BlackRock’s shares fell by around 7% despite most of its business being concentrated in the ETF space via its iShares business.
Passive Investing Price War By Richard Batty Fidelity Investments recently became the first asset manager to announce a zero-fee index fund in the US with the launch of its Fidelity Zero Total Market Index Fund and Fidelity Zero International Index Fund. Richard Batty now explains Fidelity’s price war approach to attract more customers into the competitive market place.
ETF providers have so far resisted the temptation to cut fees to zero; however, a price war has been ongoing for a number of years. At time of writing, the cheapest ETFs tracking broad market indices had an expense ratio of 0.03%.
Research by JP Morgan has highlighted the importance of being the cheapest provider of index tracking products. It concludes that ETFs with expense ratios in the cheapest decile (0.15% or less), attracted threequarters of net inflows in the US in 2017. The rise of passive funds and the squeeze on fees in this area have also had a knock-on effect on actively managed funds. According to research by the Investment Company Institute, the average cost of US bond and equity funds has slipped from 0.76% and 0.99% respectively in 2000 to 0.48% and 0.59% in 2017. According to Morningstar, their research concluded that the average expense ratio across US funds fell by 8% from 2016 to 2017, the largest decline since they started tracking the data in 2000.
While there is no doubt that investors are benefitting from these ongoing fee wars, there are some concerns that these developments may change the structure of the markets for the worse. Due to ease of trading and lower transaction costs, these traditionally long-term buy-and-hold strategies are increasingly viewed as vehicles for trading, bringing an associated increase in volatility consequently. “... despite the perceived benefits of securities lending, it does introduce an element of additional risk”
21 A Crude perspective on the Oil Market By James Fitzpatrick The oil market is not immune to volatility.
Over the last 10 years the oil price has swung dramatically in both directions. After the 2008 financial crisis, oil rose 300% from $34 to $126. Five years later it lost 80% of its value when in 2016 it fell to as low as $26 per barrel. Despite the introduction of alternative energy sources, 92% of global transportation remains dependent on oil. In 2015 US oil inventories rose dramatically as oil prices fell (see chart). Oil has very complex supply and demand characteristics; there is high level speculation and political sensitivity. There are many different types of oil and uses, which all feed into how the price is derived.
Brent is the largest and most well-known global reference for oil prices. Brent is extracted from the North sea and 60% of global crude oil is priced off Brent crude prices. The second and less well-known benchmark oil price is West Texas Intermediate (WTI) extracted from landlocked oil fields in the USA. Despite WTI being a higher quality sweeter oil, it trades at a discount to Brent due to the costly rail transport. Oil pipelines in the US are expected to replace some of the rail transport in 2019. This is expected to reduce the price gap between WTI and Brent. Fragmented sources of oil that span the globe mean there can be multiple factors affecting the price including weather patterns, political influences and transportation constraints.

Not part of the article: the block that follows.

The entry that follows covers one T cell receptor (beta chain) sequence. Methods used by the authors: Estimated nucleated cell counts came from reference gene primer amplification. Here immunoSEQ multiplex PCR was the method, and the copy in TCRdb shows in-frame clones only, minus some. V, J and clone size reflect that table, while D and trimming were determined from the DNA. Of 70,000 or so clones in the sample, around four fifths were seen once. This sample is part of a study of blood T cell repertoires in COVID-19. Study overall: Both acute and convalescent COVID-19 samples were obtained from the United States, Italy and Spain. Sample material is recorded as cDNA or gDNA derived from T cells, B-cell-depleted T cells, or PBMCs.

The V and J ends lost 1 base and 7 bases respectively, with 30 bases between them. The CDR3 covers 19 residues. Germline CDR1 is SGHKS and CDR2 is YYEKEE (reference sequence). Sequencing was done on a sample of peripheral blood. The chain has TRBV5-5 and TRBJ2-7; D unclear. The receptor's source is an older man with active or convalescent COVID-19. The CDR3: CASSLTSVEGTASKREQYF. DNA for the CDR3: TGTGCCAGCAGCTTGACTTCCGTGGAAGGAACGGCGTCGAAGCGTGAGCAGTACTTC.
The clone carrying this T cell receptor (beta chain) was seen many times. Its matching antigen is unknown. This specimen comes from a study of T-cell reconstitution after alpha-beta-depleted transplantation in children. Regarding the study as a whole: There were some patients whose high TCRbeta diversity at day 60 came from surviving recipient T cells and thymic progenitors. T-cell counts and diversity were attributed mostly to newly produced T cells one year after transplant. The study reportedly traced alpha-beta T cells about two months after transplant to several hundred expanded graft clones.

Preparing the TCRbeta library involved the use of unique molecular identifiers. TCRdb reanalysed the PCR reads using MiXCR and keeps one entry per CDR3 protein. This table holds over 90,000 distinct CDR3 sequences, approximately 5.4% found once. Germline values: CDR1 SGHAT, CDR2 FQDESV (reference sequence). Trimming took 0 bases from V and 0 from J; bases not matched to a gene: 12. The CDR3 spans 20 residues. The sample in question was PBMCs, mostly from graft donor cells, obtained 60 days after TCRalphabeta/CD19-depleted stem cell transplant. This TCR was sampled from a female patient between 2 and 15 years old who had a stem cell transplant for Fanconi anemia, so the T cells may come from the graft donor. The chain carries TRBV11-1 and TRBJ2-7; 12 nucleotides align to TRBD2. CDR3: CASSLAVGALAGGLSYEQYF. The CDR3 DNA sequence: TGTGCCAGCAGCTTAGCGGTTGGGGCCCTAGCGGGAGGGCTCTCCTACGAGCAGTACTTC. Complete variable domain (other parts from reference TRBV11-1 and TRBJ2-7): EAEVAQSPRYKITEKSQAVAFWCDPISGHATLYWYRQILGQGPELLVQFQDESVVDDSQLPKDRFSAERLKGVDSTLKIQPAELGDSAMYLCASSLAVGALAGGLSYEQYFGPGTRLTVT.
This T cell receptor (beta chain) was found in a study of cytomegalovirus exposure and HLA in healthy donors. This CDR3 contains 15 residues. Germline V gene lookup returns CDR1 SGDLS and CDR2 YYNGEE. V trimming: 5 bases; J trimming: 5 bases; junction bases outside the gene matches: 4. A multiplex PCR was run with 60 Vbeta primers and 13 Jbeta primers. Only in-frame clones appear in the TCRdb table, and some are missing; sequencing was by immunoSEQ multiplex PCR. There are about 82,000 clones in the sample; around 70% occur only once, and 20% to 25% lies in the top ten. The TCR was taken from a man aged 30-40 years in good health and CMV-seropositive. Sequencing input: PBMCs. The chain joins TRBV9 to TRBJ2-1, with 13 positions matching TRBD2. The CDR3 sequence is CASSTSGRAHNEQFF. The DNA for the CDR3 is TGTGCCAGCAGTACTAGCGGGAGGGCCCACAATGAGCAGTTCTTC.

Oil Oil has very complex supply and demand characteristics; there is high level speculation and political sensitivity. There are many different types of oil and uses, which all feed into how the price is derived. James Fitzpatrick now reflects on the market and the supply demand across the globe.
20 40 60 80 100 120 140 160 250 300 350 400 450 500 550 2007 2008 2008 2008 2008 2009 2009 2009 2009 2010 2010 2010 2011 2011 2011 2011 2012 2012 2012 2012 2013 2013 2013 2014 2014 2014 2014 2015 2015 2015 2015 2016 2016 2016 2017 2017 2017 2017 2018 2018 OIl PRICE (USD per BBL) US OIl INVENTORIES Millions of barrels (M BBL) BRENT CRUDE LIGHT CRUDE (WTI) “Global oil demand has grown by approximately 30 million barrels per day in the last 25 years.” US CRUDE OIL INVENTORIES
producers are made up of a combination of both private companies and government organizations.
Extracting and refining oil is very capital intensive so requires long-term capital investment to handle a complex process of extraction and refinement. The top 7 global oil producers supply 50% of the oil market however on the demand side only 3 consumers make up 50%. These three large consumers are the US, Europe and China. The US is the largest global producer of oil and is currently producing over 17.5 million barrels of oil per day. This is followed by Russia at 11.3 million bpd and Saudi Arabia at 10.1 million bpd. Saudi Arabia’s historical dominance in the oil market has been achieved via its membership in The Organization of the Petroleum Exporting Countries (OPEC).